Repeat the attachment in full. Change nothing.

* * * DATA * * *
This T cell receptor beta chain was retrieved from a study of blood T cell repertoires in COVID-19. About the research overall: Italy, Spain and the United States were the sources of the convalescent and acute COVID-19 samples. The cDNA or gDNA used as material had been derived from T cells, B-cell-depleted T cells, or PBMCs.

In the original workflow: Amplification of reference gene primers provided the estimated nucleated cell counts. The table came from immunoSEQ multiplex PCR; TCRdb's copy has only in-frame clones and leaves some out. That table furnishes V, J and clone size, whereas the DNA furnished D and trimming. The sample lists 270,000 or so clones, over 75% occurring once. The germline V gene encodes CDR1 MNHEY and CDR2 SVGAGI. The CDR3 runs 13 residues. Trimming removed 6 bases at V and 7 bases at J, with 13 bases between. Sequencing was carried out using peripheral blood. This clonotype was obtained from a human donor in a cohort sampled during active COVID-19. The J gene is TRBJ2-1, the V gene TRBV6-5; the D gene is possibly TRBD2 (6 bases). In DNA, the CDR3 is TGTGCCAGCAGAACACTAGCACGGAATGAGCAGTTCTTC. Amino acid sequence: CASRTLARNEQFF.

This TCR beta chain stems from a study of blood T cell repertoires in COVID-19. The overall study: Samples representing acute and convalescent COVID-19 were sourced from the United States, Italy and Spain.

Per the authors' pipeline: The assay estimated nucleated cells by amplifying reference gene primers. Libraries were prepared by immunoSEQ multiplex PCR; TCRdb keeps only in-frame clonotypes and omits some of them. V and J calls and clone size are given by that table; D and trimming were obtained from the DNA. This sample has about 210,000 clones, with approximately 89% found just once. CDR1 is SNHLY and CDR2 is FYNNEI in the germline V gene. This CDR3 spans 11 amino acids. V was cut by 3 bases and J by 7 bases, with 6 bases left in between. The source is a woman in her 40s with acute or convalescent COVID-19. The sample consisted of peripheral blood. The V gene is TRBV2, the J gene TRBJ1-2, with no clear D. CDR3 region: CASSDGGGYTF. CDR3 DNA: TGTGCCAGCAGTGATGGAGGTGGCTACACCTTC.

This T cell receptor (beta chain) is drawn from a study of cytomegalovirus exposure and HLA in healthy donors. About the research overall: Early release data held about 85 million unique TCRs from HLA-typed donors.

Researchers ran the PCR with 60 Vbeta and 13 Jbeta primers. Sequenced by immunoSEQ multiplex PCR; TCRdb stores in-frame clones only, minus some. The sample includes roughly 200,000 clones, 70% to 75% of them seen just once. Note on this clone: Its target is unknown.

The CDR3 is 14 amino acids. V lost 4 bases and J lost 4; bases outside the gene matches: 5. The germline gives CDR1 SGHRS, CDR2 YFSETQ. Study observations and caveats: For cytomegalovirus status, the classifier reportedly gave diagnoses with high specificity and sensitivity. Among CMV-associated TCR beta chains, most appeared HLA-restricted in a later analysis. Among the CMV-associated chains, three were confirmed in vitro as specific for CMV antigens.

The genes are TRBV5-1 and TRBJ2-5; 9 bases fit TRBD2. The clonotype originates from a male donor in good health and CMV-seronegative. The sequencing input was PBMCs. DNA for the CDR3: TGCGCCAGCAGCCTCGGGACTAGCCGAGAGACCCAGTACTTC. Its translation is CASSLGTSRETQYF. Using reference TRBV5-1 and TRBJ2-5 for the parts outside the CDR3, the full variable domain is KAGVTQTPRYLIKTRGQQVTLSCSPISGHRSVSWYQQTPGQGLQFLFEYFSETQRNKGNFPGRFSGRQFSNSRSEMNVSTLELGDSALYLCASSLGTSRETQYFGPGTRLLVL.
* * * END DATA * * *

This T cell receptor beta chain was retrieved from a study of blood T cell repertoires in COVID-19. About the research overall: Italy, Spain and the United States were the sources of the convalescent and acute COVID-19 samples. The cDNA or gDNA used as material had been derived from T cells, B-cell-depleted T cells, or PBMCs.

In the original workflow: Amplification of reference gene primers provided the estimated nucleated cell counts. The table came from immunoSEQ multiplex PCR; TCRdb's copy has only in-frame clones and leaves some out. That table furnishes V, J and clone size, whereas the DNA furnished D and trimming. The sample lists 270,000 or so clones, over 75% occurring once. The germline V gene encodes CDR1 MNHEY and CDR2 SVGAGI. The CDR3 runs 13 residues. Trimming removed 6 bases at V and 7 bases at J, with 13 bases between. Sequencing was carried out using peripheral blood. This clonotype was obtained from a human donor in a cohort sampled during active COVID-19. The J gene is TRBJ2-1, the V gene TRBV6-5; the D gene is possibly TRBD2 (6 bases). In DNA, the CDR3 is TGTGCCAGCAGAACACTAGCACGGAATGAGCAGTTCTTC. Amino acid sequence: CASRTLARNEQFF.

This TCR beta chain stems from a study of blood T cell repertoires in COVID-19. The overall study: Samples representing acute and convalescent COVID-19 were sourced from the United States, Italy and Spain.

Per the authors' pipeline: The assay estimated nucleated cells by amplifying reference gene primers. Libraries were prepared by immunoSEQ multiplex PCR; TCRdb keeps only in-frame clonotypes and omits some of them. V and J calls and clone size are given by that table; D and trimming were obtained from the DNA. This sample has about 210,000 clones, with approximately 89% found just once. CDR1 is SNHLY and CDR2 is FYNNEI in the germline V gene. This CDR3 spans 11 amino acids. V was cut by 3 bases and J by 7 bases, with 6 bases left in between. The source is a woman in her 40s with acute or convalescent COVID-19. The sample consisted of peripheral blood. The V gene is TRBV2, the J gene TRBJ1-2, with no clear D. CDR3 region: CASSDGGGYTF. CDR3 DNA: TGTGCCAGCAGTGATGGAGGTGGCTACACCTTC.

This T cell receptor (beta chain) is drawn from a study of cytomegalovirus exposure and HLA in healthy donors. About the research overall: Early release data held about 85 million unique TCRs from HLA-typed donors.

Researchers ran the PCR with 60 Vbeta and 13 Jbeta primers. Sequenced by immunoSEQ multiplex PCR; TCRdb stores in-frame clones only, minus some. The sample includes roughly 200,000 clones, 70% to 75% of them seen just once. Note on this clone: Its target is unknown.

The CDR3 is 14 amino acids. V lost 4 bases and J lost 4; bases outside the gene matches: 5. The germline gives CDR1 SGHRS, CDR2 YFSETQ. Study observations and caveats: For cytomegalovirus status, the classifier reportedly gave diagnoses with high specificity and sensitivity. Among CMV-associated TCR beta chains, most appeared HLA-restricted in a later analysis. Among the CMV-associated chains, three were confirmed in vitro as specific for CMV antigens.

The genes are TRBV5-1 and TRBJ2-5; 9 bases fit TRBD2. The clonotype originates from a male donor in good health and CMV-seronegative. The sequencing input was PBMCs. DNA for the CDR3: TGCGCCAGCAGCCTCGGGACTAGCCGAGAGACCCAGTACTTC. Its translation is CASSLGTSRETQYF. Using reference TRBV5-1 and TRBJ2-5 for the parts outside the CDR3, the full variable domain is KAGVTQTPRYLIKTRGQQVTLSCSPISGHRSVSWYQQTPGQGLQFLFEYFSETQRNKGNFPGRFSGRQFSNSRSEMNVSTLELGDSALYLCASSLGTSRETQYFGPGTRLLVL.